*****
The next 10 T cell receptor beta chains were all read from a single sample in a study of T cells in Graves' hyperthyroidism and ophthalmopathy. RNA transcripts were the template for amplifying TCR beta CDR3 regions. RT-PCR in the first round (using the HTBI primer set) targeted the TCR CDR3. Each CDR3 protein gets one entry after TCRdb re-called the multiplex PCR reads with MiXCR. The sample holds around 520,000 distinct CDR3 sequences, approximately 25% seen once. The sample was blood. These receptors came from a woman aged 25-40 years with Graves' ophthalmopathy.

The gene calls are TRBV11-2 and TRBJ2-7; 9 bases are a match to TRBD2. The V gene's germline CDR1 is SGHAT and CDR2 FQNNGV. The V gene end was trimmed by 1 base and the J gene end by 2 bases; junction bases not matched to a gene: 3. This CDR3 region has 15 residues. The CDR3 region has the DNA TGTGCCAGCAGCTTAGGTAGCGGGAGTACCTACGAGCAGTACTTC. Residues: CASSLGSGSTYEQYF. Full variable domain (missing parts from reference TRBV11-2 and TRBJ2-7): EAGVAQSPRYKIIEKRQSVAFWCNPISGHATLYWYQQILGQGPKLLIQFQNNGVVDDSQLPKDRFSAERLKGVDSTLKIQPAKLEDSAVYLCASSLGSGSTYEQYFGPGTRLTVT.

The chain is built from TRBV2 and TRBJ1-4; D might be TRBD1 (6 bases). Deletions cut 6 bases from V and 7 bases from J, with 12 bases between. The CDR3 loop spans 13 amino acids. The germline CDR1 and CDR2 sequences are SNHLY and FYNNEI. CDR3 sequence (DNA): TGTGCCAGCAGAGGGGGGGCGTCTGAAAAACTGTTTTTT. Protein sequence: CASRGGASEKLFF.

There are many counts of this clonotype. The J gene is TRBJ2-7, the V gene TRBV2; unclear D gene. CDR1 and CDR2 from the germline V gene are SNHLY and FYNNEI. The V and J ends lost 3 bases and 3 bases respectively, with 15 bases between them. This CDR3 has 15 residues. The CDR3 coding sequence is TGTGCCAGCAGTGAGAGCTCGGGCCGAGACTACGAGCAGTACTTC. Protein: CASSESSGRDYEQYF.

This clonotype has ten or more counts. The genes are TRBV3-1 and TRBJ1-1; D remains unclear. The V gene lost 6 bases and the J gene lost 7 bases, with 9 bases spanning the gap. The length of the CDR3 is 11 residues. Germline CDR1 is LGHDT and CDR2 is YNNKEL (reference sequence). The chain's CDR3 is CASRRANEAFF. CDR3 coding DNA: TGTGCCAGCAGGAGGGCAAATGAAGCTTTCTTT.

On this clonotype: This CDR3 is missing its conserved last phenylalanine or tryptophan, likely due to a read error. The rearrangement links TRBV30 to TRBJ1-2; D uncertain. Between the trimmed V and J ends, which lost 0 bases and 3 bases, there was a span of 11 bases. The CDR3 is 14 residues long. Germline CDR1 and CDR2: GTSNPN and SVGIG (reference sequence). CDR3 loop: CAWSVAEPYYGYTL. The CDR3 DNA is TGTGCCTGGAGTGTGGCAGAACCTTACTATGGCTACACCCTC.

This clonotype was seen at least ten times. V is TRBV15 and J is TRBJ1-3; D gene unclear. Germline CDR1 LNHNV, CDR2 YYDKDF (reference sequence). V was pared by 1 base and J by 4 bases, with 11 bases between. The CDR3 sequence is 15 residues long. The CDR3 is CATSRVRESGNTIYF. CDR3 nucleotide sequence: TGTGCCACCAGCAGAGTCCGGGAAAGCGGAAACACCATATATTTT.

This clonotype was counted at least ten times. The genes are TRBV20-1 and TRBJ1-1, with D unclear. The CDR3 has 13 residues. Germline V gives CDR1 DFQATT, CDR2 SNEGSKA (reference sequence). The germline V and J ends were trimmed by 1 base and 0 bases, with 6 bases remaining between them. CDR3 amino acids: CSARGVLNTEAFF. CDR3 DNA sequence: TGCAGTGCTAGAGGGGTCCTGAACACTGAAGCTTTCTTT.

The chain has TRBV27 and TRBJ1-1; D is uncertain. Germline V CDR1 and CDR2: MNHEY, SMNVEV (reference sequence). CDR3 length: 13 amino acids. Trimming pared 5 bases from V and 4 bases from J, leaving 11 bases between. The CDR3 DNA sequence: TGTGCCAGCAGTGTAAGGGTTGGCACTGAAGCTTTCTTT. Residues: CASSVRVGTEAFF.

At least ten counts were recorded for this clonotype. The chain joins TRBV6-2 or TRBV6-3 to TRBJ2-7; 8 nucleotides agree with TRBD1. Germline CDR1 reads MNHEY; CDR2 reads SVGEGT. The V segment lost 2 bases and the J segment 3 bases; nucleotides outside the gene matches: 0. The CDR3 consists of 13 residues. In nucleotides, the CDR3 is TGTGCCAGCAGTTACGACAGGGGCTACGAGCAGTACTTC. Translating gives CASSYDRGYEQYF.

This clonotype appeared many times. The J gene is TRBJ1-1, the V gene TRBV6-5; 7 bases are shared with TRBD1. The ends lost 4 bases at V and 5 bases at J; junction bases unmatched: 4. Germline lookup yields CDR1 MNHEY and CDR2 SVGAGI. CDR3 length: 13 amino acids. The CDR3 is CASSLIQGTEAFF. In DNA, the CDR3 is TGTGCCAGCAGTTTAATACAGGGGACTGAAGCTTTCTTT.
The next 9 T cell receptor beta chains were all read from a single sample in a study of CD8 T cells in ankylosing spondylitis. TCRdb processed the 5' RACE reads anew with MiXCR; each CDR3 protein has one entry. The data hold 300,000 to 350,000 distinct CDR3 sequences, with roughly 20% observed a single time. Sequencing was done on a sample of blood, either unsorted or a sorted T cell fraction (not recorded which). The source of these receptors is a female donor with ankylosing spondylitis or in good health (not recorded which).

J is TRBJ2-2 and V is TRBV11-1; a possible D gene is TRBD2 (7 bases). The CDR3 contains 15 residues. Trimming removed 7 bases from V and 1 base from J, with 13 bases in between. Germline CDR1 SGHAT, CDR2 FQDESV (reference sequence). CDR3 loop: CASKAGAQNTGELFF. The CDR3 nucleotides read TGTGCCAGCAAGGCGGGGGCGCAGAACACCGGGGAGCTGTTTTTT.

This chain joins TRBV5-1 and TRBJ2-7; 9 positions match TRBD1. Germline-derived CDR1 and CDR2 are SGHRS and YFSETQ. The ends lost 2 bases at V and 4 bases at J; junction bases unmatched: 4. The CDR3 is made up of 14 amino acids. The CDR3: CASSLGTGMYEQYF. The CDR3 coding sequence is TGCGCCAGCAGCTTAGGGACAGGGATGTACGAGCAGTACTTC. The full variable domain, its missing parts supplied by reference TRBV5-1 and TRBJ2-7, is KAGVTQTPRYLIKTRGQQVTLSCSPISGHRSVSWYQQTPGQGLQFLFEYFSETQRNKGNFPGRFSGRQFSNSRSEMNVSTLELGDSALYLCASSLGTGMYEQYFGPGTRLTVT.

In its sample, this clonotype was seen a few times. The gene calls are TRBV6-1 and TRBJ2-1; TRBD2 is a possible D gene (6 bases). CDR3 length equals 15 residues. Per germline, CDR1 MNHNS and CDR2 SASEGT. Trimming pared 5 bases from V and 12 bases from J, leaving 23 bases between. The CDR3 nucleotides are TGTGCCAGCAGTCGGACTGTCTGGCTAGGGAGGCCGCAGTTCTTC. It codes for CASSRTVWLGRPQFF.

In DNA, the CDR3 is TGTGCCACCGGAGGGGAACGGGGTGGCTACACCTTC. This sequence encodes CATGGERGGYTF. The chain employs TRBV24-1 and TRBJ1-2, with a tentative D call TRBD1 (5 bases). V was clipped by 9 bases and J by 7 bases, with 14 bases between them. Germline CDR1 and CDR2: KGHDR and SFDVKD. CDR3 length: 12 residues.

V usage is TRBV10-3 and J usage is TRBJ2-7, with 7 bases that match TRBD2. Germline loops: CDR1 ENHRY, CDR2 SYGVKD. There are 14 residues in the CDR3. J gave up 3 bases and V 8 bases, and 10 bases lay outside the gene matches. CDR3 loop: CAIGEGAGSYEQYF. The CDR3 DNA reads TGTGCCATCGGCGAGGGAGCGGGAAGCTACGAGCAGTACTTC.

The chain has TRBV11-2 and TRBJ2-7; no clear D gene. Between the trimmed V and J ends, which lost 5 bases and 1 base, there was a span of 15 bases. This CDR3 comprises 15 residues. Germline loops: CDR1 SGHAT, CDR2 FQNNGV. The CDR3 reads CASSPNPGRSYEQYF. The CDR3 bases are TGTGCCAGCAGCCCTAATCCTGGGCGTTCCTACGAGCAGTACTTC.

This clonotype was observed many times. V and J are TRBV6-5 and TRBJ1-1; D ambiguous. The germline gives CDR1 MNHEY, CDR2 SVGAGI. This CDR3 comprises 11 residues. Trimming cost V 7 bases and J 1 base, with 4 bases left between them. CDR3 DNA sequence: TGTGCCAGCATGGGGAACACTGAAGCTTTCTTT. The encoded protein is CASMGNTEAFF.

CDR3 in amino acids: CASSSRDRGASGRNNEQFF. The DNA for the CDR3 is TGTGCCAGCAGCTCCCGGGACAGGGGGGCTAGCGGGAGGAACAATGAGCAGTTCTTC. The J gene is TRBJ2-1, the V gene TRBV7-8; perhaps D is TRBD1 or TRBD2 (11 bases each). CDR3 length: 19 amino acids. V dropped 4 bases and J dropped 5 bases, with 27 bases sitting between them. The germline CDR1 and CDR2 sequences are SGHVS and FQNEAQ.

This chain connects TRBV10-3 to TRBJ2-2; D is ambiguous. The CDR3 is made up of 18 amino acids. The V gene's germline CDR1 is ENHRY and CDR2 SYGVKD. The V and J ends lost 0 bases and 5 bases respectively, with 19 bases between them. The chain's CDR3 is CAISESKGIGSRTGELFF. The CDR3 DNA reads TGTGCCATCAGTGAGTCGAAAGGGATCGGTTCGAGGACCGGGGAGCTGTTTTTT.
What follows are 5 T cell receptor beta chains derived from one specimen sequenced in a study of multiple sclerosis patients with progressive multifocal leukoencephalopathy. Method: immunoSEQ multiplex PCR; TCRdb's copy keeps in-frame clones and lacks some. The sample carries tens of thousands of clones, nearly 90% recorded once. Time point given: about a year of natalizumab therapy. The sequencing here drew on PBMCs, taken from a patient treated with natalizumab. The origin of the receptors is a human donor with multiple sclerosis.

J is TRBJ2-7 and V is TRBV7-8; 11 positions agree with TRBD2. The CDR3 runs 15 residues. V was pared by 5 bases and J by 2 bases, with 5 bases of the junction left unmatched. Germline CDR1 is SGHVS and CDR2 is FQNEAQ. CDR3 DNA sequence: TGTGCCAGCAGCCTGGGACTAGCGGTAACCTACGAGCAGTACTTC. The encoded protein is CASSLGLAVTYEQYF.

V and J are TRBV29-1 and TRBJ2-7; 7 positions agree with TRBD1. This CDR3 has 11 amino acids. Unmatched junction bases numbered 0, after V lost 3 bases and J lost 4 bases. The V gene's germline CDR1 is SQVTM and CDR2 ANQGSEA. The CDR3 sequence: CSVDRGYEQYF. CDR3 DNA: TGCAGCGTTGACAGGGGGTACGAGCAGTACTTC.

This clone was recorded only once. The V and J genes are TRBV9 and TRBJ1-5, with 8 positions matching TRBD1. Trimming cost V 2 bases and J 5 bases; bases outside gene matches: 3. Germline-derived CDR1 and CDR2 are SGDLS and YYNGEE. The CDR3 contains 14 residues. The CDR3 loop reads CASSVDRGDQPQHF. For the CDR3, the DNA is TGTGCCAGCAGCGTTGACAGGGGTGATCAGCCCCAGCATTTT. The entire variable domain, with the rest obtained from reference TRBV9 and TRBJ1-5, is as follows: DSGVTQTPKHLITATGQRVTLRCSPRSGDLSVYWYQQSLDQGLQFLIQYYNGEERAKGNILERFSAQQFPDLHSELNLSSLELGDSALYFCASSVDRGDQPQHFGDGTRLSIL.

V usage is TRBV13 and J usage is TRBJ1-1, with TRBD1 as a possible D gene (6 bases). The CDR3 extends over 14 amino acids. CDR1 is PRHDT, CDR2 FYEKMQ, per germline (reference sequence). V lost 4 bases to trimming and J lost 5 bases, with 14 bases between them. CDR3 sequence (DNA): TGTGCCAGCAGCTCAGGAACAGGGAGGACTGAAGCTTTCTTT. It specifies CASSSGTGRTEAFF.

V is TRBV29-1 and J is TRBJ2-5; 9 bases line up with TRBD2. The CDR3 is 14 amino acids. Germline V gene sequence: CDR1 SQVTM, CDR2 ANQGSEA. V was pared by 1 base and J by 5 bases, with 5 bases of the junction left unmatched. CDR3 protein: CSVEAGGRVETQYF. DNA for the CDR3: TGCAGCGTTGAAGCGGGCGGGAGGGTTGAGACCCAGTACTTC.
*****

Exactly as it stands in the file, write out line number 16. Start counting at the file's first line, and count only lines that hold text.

In DNA, the CDR3 is TGTGCCACCGGAGGGGAACGGGGTGGCTACACCTTC. This sequence encodes CATGGERGGYTF. The chain employs TRBV24-1 and TRBJ1-2, with a tentative D call TRBD1 (5 bases). V was clipped by 9 bases and J by 7 bases, with 14 bases between them. Germline CDR1 and CDR2: KGHDR and SFDVKD. CDR3 length: 12 residues.